Molly Hall, assistant professor of veterinary and biomedical studies at Penn State, was recently named recipient of the Dr. Frances Keesler Graham Early Career Professorship.
Hall was awarded the Graham Professorship by the Social Science Research Institute(SSRI) for her work on identifying the complex genetic and environmental factors that affect developmental and health outcomes.
“The early career professorship will allow me to examine the physiological processes linking child maltreatment to neural developmental outcomes across childhood and into adolescence,” said Hall. “It is a tremendous opportunity to push the field of child maltreatment forward in an innovative direction.”
Currently, Hall is collaborating with Jennie Noll, director of the Child Maltreatment Solutions Network and professor of human development and family studies, utilizing data being collected from the Child Health Study. Hall is also working with Lisa Gatzke-Kopp, professor of human development and family studies, in leveraging data from the Family Life Project to investigate the effects of the early life exposures on stress responses from childhood through adolescence.
Hall received her B.S. in human development from Cornell University, M.S. in neuroscience and education from Columbia University, and Ph.D. in biochemistry and molecular biology from Penn State, and then completed postdoctoral work at the University of Pennsylvania.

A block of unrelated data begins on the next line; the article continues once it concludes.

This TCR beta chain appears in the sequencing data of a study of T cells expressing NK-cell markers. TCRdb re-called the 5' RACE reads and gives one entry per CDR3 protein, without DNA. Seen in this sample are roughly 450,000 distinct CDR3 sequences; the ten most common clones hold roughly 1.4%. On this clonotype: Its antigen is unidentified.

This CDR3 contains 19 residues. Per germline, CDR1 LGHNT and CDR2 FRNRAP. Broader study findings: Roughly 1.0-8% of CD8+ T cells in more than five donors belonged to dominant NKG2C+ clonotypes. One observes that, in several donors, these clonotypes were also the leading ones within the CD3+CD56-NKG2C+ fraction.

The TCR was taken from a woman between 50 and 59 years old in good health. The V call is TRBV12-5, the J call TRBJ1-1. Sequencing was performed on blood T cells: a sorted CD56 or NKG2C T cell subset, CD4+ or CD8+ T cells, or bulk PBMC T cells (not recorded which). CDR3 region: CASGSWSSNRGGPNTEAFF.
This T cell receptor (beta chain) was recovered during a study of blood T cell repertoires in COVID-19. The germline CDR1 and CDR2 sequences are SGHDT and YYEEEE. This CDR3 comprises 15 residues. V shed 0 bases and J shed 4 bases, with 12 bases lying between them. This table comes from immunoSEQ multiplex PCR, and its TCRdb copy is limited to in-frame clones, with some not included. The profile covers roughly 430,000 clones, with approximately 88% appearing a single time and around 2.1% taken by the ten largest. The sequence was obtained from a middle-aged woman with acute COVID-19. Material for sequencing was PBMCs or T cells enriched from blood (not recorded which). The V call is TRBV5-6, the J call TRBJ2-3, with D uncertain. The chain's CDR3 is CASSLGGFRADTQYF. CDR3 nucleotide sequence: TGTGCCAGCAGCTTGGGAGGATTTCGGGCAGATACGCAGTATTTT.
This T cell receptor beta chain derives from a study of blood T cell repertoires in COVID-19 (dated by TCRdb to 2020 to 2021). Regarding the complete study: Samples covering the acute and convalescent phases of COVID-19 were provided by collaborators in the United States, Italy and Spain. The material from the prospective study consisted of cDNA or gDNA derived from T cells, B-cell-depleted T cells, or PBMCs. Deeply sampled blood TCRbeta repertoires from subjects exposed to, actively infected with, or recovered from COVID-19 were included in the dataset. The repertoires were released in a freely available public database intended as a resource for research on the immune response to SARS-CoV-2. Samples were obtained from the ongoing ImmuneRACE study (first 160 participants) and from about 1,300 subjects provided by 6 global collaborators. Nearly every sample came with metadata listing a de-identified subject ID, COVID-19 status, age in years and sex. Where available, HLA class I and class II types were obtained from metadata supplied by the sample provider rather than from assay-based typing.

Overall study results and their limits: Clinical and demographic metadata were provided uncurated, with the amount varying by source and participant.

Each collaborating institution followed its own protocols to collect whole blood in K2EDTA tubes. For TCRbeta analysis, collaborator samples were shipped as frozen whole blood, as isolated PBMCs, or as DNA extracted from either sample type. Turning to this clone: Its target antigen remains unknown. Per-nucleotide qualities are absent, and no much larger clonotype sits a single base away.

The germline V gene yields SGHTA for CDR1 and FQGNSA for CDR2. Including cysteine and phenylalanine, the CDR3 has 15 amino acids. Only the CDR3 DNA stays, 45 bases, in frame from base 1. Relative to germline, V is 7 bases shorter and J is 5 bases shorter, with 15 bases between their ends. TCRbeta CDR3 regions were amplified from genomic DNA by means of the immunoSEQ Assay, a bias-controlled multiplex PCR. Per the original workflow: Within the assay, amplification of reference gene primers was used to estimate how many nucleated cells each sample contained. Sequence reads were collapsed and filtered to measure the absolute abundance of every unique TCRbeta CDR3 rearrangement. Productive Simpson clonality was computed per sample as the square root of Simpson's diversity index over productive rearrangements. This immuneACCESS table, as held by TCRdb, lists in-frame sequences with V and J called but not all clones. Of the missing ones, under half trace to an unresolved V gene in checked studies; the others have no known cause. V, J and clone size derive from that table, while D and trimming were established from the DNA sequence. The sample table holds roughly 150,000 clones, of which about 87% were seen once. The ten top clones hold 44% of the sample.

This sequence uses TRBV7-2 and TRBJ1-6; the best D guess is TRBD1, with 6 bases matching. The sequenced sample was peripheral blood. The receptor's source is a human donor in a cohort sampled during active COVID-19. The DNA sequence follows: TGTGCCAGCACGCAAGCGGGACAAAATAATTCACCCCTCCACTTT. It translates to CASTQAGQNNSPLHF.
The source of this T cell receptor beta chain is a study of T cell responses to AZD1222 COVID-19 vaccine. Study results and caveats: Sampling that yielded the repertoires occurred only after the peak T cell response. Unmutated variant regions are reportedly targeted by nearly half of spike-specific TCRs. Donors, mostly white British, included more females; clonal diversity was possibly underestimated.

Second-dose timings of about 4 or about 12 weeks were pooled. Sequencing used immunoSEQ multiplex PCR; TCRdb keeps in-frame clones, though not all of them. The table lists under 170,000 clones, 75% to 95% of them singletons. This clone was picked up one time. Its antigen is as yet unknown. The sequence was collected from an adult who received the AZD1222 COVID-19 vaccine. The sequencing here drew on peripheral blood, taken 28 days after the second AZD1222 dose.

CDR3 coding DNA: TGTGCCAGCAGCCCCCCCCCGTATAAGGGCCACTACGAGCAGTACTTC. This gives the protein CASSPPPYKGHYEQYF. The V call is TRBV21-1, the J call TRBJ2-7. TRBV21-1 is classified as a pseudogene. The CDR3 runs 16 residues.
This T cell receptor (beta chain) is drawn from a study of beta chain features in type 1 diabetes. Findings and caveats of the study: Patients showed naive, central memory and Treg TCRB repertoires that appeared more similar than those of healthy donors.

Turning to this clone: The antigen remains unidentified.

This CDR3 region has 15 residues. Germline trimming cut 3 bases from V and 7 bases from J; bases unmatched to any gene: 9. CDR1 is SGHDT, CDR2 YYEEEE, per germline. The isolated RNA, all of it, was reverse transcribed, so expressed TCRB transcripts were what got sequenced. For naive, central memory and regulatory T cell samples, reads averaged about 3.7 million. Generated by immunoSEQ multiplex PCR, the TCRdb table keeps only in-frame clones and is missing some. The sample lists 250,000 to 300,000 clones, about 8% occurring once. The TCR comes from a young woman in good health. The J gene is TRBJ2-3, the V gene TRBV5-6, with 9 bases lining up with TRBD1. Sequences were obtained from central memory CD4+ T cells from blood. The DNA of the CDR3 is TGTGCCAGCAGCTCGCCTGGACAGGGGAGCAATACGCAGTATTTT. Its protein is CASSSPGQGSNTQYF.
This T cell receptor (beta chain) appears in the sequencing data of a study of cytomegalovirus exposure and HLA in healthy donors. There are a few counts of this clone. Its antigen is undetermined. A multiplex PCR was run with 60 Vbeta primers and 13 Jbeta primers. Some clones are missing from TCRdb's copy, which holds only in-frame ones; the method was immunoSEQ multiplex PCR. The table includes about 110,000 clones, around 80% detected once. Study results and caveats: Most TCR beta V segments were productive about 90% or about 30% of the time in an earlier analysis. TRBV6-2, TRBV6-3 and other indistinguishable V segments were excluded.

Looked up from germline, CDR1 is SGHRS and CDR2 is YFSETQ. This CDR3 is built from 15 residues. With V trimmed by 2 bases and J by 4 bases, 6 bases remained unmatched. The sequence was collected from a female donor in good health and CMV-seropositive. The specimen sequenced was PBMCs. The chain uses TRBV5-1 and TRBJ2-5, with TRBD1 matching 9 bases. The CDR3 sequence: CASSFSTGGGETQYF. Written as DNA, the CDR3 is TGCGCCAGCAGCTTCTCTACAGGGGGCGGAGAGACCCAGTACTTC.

Hall’s interest in developmental research stems from her time teaching middle school science in New York City through Teach For America. During her doctoral training, Hall developed analytic methods that integrated diverse types of big data to predict disease; her current work focuses on the role of the metabolome in human health and development. She has been a Penn State faculty member since 2017 and is an affiliate of the Huck Institutes of the Life Sciences at Penn State.
The Dr. Frances Keesler Graham Early Career Professorship provides supplemental funding to faculty members working in developmental neuroscience. The award rotates every three years to a new recipient in the first 10 years of her or his academic career, providing seed money for innovative research projects.
The professorship was created by Graham’s daughter, Mary Graham, as a way to honor her late mother, who began her career in social and behavioral sciences as a Penn State undergraduate.
More information on the professorship award, including the application process, can be found at SSRI’s professorship website.